Thursday about 5 we enjoyed our cooking labors having invited the three leaders and our Tonga teachers.

Two of the wives could not attend and Pastor Samson didn't make it due to a vehicle problem, but we enjoyed our time of sharing and being thankful.

I asked Agreena, our Tonga teacher what her favorite food was from her first 'American Thanksgiving'..what did she like best?  The food! All of it. 

Later we called Michigan and were able to talk to Anna, Kris' folks and a few more family.

Work in the garden and yard also continued....

Passion fruit planted by tree; 

ground worked up around the scraggly mango trees for compost and fertilization; 

kiwis and grapes planted;

 dragon fruit supports built and dragon fruit planted, 

papayas planted, planting holes prepared for squash, plants watered, and more.

Bio-char purchased at the market for $1.30 per large bag, along with more chicken wire to put around the nursery to protect the small plants from scratching chickens.

Onion and cabbage were abundant at the market, with a medium head of cabbage selling for only about 12 cents.

A pair of African paradise flycatchers built a nest just outside our kitchen window!

Saturday morning we took a couple hour hike to check out the spring flowers.

We walked past the water tank that holds the water for the campus which was over flowing.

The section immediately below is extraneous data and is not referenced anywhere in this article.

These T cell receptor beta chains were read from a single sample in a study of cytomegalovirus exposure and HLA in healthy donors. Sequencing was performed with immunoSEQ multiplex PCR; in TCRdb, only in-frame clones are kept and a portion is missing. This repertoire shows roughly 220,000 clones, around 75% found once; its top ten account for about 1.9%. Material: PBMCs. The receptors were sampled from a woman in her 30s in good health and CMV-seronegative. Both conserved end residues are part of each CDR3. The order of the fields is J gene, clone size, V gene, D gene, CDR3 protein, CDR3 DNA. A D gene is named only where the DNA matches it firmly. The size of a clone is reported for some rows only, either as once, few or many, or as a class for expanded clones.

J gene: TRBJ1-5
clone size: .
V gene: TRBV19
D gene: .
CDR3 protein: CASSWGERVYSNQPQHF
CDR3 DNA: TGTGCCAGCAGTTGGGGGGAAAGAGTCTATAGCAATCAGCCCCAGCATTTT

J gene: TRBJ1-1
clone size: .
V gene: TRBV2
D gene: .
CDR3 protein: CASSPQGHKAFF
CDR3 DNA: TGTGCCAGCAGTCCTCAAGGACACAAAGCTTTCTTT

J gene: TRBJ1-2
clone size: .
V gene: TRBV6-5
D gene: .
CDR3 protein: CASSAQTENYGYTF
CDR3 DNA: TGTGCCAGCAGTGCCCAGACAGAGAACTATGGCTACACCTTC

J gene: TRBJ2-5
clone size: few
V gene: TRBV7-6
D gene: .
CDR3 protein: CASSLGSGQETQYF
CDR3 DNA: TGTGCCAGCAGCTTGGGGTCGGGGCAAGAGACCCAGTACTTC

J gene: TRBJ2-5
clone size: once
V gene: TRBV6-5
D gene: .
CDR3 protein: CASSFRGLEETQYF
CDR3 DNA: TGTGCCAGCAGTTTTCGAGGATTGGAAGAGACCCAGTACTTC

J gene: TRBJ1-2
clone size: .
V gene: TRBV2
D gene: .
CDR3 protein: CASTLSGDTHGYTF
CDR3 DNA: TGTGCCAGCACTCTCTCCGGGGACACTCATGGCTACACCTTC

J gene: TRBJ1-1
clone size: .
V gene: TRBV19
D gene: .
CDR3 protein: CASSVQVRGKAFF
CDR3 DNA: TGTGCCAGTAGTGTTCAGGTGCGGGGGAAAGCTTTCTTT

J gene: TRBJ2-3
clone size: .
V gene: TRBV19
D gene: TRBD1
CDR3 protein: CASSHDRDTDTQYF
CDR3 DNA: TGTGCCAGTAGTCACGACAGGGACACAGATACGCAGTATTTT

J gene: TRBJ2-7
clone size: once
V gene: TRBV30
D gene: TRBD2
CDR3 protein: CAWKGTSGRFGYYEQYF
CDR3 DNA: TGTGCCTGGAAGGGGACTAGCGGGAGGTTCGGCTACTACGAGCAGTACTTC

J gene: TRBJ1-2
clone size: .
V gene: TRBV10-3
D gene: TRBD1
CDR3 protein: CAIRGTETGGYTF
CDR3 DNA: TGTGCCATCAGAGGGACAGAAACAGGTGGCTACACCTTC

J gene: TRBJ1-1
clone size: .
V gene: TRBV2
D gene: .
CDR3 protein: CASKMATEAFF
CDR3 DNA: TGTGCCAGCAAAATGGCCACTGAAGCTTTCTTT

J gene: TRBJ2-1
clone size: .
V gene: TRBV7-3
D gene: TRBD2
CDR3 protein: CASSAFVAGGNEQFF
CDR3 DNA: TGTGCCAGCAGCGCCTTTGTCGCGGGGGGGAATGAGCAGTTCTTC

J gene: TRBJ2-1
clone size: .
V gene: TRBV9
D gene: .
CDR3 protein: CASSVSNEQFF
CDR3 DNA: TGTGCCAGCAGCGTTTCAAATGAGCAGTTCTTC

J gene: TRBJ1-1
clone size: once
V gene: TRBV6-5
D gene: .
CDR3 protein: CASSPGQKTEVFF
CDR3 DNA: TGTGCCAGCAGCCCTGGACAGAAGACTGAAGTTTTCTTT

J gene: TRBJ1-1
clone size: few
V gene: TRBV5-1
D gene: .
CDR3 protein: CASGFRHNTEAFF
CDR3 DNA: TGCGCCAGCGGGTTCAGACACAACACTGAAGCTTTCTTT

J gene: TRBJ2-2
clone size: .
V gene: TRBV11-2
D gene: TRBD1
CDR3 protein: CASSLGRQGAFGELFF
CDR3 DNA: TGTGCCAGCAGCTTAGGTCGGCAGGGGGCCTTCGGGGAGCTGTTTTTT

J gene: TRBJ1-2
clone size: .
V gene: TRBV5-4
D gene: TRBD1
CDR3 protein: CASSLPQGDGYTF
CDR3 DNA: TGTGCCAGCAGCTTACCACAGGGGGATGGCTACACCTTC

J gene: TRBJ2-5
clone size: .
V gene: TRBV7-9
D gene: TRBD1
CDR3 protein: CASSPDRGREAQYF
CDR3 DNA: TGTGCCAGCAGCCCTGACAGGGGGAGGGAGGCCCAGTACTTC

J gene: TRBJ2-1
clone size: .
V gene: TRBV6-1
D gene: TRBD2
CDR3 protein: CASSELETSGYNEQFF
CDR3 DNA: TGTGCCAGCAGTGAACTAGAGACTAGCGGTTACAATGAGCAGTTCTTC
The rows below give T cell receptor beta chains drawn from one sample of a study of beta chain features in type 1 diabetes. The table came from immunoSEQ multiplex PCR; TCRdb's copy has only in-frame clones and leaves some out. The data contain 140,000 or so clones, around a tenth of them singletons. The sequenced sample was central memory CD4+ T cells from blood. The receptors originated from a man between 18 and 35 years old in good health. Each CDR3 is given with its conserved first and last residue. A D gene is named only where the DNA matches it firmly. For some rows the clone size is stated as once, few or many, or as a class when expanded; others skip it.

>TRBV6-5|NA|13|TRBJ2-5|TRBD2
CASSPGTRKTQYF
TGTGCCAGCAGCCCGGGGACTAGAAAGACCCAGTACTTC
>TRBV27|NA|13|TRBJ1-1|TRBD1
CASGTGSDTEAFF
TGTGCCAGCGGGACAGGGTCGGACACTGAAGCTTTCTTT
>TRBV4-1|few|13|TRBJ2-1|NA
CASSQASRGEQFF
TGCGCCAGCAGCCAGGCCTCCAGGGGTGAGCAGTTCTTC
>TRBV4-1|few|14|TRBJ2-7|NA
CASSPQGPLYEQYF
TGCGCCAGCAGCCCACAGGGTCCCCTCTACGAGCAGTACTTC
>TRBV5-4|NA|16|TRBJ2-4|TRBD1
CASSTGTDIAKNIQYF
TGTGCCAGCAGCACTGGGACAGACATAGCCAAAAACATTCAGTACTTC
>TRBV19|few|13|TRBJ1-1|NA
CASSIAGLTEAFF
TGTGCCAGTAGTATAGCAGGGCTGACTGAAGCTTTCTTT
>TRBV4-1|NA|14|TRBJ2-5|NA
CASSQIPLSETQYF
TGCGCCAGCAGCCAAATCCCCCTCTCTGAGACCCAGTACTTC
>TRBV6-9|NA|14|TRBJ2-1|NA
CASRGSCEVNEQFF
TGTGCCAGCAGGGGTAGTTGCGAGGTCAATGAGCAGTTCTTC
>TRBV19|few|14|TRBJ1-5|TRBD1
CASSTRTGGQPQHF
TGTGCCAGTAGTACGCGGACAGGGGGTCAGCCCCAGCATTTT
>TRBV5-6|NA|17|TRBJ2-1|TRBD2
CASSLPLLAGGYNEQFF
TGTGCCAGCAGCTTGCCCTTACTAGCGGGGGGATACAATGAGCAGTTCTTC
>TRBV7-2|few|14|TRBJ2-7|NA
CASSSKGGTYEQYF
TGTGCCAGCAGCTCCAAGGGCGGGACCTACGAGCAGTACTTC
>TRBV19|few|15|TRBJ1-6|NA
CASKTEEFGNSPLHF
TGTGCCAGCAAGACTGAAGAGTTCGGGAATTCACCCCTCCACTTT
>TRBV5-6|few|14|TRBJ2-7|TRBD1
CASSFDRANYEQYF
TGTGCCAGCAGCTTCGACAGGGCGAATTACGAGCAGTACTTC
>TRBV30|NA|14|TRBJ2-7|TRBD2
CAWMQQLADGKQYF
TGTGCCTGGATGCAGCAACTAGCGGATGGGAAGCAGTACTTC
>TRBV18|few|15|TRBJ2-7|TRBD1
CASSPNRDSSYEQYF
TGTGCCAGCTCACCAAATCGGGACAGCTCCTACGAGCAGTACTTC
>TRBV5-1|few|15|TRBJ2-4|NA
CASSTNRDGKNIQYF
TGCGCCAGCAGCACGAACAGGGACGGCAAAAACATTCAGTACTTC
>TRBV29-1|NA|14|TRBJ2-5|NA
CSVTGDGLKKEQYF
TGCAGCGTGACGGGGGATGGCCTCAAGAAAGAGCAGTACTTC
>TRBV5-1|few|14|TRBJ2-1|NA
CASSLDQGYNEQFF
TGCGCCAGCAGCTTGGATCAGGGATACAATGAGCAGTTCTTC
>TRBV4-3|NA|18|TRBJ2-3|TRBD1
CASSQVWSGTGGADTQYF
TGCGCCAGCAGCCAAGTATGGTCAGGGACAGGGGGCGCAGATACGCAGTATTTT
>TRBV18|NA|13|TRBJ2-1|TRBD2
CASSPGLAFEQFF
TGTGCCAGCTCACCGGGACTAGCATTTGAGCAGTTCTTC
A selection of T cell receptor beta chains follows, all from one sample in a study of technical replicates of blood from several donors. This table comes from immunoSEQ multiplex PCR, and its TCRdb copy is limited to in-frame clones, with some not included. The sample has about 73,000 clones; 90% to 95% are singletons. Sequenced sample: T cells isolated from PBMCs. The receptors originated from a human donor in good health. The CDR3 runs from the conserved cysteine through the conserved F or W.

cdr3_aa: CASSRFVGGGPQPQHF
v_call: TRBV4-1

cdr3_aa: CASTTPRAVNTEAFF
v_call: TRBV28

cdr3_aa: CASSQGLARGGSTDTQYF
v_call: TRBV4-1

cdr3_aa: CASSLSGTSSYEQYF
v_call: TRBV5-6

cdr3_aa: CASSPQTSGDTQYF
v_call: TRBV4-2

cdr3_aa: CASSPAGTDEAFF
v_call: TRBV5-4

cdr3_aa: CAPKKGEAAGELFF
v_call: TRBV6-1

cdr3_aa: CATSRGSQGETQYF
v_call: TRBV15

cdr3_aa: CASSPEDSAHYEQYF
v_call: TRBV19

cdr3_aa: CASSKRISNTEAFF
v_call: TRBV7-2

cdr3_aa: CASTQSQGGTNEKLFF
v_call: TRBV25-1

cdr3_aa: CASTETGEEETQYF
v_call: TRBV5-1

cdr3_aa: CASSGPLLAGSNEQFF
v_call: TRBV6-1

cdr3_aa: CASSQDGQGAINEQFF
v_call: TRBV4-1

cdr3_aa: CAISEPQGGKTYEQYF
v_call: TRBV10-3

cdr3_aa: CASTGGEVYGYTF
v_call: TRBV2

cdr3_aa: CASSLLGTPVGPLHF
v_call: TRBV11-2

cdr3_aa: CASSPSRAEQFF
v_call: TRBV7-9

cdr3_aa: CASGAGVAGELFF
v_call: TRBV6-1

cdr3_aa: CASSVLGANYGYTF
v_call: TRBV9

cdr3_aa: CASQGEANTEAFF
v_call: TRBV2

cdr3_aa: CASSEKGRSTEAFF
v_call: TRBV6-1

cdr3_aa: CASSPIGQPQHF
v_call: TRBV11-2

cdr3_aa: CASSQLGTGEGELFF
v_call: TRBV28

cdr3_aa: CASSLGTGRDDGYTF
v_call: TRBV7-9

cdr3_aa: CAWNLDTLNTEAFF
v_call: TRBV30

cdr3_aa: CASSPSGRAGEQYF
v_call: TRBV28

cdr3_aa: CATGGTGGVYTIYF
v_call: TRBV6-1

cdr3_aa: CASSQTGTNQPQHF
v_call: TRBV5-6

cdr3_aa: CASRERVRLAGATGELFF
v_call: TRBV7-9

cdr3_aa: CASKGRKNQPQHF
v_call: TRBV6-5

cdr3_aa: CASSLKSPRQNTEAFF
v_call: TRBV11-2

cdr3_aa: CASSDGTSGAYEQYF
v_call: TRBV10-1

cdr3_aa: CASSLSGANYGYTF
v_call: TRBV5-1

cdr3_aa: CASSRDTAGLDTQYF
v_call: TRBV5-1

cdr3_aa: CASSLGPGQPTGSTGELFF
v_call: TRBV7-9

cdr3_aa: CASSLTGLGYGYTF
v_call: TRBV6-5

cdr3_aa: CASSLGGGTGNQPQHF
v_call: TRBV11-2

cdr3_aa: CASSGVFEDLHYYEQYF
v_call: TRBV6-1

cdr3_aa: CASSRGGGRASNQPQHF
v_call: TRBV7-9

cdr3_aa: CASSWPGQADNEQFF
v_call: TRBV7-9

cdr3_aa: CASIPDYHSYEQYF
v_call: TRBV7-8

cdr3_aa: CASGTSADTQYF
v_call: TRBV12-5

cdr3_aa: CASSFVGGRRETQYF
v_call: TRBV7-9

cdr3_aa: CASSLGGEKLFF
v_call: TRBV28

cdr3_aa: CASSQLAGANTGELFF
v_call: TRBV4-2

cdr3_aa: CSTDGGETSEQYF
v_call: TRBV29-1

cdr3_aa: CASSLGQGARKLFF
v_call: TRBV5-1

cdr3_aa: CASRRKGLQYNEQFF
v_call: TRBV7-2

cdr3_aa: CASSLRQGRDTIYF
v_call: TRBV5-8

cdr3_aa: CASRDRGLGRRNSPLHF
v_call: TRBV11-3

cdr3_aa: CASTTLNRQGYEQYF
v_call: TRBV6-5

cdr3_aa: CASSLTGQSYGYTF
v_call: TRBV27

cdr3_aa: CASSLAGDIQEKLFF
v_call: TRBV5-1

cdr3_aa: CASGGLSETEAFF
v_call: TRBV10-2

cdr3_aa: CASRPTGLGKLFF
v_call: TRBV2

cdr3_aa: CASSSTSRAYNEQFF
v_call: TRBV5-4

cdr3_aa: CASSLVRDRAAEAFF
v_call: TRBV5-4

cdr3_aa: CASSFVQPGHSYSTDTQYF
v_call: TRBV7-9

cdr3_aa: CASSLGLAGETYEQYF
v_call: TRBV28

The students completed finals this week and many have left for home for the holiday break so campus is quieter.

We will continue with our Tonga lessons and school a couple more weeks while preparing for Eli's visit!

Anna enjoyed the week in Michigan and will soon head back to California for finals before returning again to Allegan for Christmas.

A few thankfuls:

Salvation and adoption into the Lord's family along with forgiveness and redemption.

Family, friends

Internet for staying connected and learning. 

Rains, good land, trees, plants, fruits, food...

Our wonderful support team who's partnership allows us to live this adventure.

Prayer: connecting with God about concerns and to praise Him.

Being able to share our knowledge and skills with others who in turn can bless more folks.

Experiencing God's wonderful people and creation in Africa.

Staying connected with our Haitian friends.

Good health.

Sunday, November 20, 2022

Busy week

 Lots of work done in the yard this week. 

Early in the week the main project was putting up cattle fence around a field so that trees can be planted at the start of the rainy season.

We continued to work on the garden, planting, burning brush, and working on bio-charcoal.

The citrus 'Orchard' received a big face-lift with tree trimming, brush cleaning up; holes dug for grapes, passionfruit and kiwi vines.